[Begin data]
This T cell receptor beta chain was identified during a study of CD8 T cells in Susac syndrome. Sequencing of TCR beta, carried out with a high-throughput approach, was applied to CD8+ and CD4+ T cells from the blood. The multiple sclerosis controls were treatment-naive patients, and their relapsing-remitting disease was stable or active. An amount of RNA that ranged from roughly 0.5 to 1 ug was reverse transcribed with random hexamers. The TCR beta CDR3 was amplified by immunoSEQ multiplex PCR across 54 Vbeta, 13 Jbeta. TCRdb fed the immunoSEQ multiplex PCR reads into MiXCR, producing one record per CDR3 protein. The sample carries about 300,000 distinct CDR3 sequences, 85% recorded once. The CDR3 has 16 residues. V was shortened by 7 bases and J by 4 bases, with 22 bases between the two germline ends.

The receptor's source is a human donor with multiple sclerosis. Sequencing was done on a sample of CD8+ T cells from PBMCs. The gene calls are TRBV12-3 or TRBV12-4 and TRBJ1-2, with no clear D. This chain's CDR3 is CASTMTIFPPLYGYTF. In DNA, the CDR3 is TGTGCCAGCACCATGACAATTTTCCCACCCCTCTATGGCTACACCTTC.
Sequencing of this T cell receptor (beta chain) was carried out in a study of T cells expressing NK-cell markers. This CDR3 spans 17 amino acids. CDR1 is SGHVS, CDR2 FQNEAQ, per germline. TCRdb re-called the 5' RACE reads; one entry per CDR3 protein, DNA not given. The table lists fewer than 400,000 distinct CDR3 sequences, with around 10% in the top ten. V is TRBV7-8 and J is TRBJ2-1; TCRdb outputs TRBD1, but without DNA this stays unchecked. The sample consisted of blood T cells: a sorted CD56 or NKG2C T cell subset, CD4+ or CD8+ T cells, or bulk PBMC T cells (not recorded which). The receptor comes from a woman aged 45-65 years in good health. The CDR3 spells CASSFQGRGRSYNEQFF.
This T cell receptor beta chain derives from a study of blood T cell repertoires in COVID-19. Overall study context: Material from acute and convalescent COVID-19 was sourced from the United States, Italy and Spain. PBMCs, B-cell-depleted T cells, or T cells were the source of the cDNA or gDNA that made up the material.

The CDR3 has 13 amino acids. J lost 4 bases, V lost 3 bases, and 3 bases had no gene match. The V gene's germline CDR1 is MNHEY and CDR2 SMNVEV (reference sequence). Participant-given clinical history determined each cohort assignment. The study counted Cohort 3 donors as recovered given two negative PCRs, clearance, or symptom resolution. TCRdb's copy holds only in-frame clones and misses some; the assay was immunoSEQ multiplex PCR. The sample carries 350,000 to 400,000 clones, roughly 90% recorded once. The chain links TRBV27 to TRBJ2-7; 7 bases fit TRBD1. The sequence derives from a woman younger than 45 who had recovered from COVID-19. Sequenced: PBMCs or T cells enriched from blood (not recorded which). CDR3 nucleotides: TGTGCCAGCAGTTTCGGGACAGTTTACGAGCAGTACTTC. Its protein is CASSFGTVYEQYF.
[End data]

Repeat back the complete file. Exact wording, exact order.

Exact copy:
This T cell receptor beta chain was identified during a study of CD8 T cells in Susac syndrome. Sequencing of TCR beta, carried out with a high-throughput approach, was applied to CD8+ and CD4+ T cells from the blood. The multiple sclerosis controls were treatment-naive patients, and their relapsing-remitting disease was stable or active. An amount of RNA that ranged from roughly 0.5 to 1 ug was reverse transcribed with random hexamers. The TCR beta CDR3 was amplified by immunoSEQ multiplex PCR across 54 Vbeta, 13 Jbeta. TCRdb fed the immunoSEQ multiplex PCR reads into MiXCR, producing one record per CDR3 protein. The sample carries about 300,000 distinct CDR3 sequences, 85% recorded once. The CDR3 has 16 residues. V was shortened by 7 bases and J by 4 bases, with 22 bases between the two germline ends.

The receptor's source is a human donor with multiple sclerosis. Sequencing was done on a sample of CD8+ T cells from PBMCs. The gene calls are TRBV12-3 or TRBV12-4 and TRBJ1-2, with no clear D. This chain's CDR3 is CASTMTIFPPLYGYTF. In DNA, the CDR3 is TGTGCCAGCACCATGACAATTTTCCCACCCCTCTATGGCTACACCTTC.
Sequencing of this T cell receptor (beta chain) was carried out in a study of T cells expressing NK-cell markers. This CDR3 spans 17 amino acids. CDR1 is SGHVS, CDR2 FQNEAQ, per germline. TCRdb re-called the 5' RACE reads; one entry per CDR3 protein, DNA not given. The table lists fewer than 400,000 distinct CDR3 sequences, with around 10% in the top ten. V is TRBV7-8 and J is TRBJ2-1; TCRdb outputs TRBD1, but without DNA this stays unchecked. The sample consisted of blood T cells: a sorted CD56 or NKG2C T cell subset, CD4+ or CD8+ T cells, or bulk PBMC T cells (not recorded which). The receptor comes from a woman aged 45-65 years in good health. The CDR3 spells CASSFQGRGRSYNEQFF.
This T cell receptor beta chain derives from a study of blood T cell repertoires in COVID-19. Overall study context: Material from acute and convalescent COVID-19 was sourced from the United States, Italy and Spain. PBMCs, B-cell-depleted T cells, or T cells were the source of the cDNA or gDNA that made up the material.

The CDR3 has 13 amino acids. J lost 4 bases, V lost 3 bases, and 3 bases had no gene match. The V gene's germline CDR1 is MNHEY and CDR2 SMNVEV (reference sequence). Participant-given clinical history determined each cohort assignment. The study counted Cohort 3 donors as recovered given two negative PCRs, clearance, or symptom resolution. TCRdb's copy holds only in-frame clones and misses some; the assay was immunoSEQ multiplex PCR. The sample carries 350,000 to 400,000 clones, roughly 90% recorded once. The chain links TRBV27 to TRBJ2-7; 7 bases fit TRBD1. The sequence derives from a woman younger than 45 who had recovered from COVID-19. Sequenced: PBMCs or T cells enriched from blood (not recorded which). CDR3 nucleotides: TGTGCCAGCAGTTTCGGGACAGTTTACGAGCAGTACTTC. Its protein is CASSFGTVYEQYF.